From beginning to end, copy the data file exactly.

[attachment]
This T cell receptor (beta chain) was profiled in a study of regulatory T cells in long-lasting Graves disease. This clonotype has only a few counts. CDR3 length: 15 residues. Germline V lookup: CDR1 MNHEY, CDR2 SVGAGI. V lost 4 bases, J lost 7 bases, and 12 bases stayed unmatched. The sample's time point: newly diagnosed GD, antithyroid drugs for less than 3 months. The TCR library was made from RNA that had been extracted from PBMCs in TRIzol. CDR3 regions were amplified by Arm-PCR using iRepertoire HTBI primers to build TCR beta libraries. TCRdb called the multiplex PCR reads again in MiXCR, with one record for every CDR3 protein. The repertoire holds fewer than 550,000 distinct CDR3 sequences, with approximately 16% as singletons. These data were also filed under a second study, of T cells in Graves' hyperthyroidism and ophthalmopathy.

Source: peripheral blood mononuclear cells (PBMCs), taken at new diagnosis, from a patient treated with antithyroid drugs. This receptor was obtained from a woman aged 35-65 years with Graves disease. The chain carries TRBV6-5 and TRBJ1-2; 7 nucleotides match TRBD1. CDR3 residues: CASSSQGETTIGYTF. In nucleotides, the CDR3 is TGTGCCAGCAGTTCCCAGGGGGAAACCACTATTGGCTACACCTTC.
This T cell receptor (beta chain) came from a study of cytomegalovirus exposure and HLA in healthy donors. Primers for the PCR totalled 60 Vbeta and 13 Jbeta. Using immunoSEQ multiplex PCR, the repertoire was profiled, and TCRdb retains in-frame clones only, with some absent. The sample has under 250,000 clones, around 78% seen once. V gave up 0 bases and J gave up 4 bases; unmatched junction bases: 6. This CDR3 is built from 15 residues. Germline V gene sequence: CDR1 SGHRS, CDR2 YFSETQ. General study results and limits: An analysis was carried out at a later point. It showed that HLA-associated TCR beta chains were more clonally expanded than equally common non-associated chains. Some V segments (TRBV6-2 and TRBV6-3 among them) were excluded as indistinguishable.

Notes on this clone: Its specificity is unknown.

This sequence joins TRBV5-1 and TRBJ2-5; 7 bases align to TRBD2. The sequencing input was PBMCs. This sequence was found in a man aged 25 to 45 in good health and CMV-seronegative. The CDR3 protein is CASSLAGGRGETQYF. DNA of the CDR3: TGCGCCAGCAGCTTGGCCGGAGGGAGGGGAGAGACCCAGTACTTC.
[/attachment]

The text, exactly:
This T cell receptor (beta chain) was profiled in a study of regulatory T cells in long-lasting Graves disease. This clonotype has only a few counts. CDR3 length: 15 residues. Germline V lookup: CDR1 MNHEY, CDR2 SVGAGI. V lost 4 bases, J lost 7 bases, and 12 bases stayed unmatched. The sample's time point: newly diagnosed GD, antithyroid drugs for less than 3 months. The TCR library was made from RNA that had been extracted from PBMCs in TRIzol. CDR3 regions were amplified by Arm-PCR using iRepertoire HTBI primers to build TCR beta libraries. TCRdb called the multiplex PCR reads again in MiXCR, with one record for every CDR3 protein. The repertoire holds fewer than 550,000 distinct CDR3 sequences, with approximately 16% as singletons. These data were also filed under a second study, of T cells in Graves' hyperthyroidism and ophthalmopathy.

Source: peripheral blood mononuclear cells (PBMCs), taken at new diagnosis, from a patient treated with antithyroid drugs. This receptor was obtained from a woman aged 35-65 years with Graves disease. The chain carries TRBV6-5 and TRBJ1-2; 7 nucleotides match TRBD1. CDR3 residues: CASSSQGETTIGYTF. In nucleotides, the CDR3 is TGTGCCAGCAGTTCCCAGGGGGAAACCACTATTGGCTACACCTTC.
This T cell receptor (beta chain) came from a study of cytomegalovirus exposure and HLA in healthy donors. Primers for the PCR totalled 60 Vbeta and 13 Jbeta. Using immunoSEQ multiplex PCR, the repertoire was profiled, and TCRdb retains in-frame clones only, with some absent. The sample has under 250,000 clones, around 78% seen once. V gave up 0 bases and J gave up 4 bases; unmatched junction bases: 6. This CDR3 is built from 15 residues. Germline V gene sequence: CDR1 SGHRS, CDR2 YFSETQ. General study results and limits: An analysis was carried out at a later point. It showed that HLA-associated TCR beta chains were more clonally expanded than equally common non-associated chains. Some V segments (TRBV6-2 and TRBV6-3 among them) were excluded as indistinguishable.

Notes on this clone: Its specificity is unknown.

This sequence joins TRBV5-1 and TRBJ2-5; 7 bases align to TRBD2. The sequencing input was PBMCs. This sequence was found in a man aged 25 to 45 in good health and CMV-seronegative. The CDR3 protein is CASSLAGGRGETQYF. DNA of the CDR3: TGCGCCAGCAGCTTGGCCGGAGGGAGGGGAGAGACCCAGTACTTC.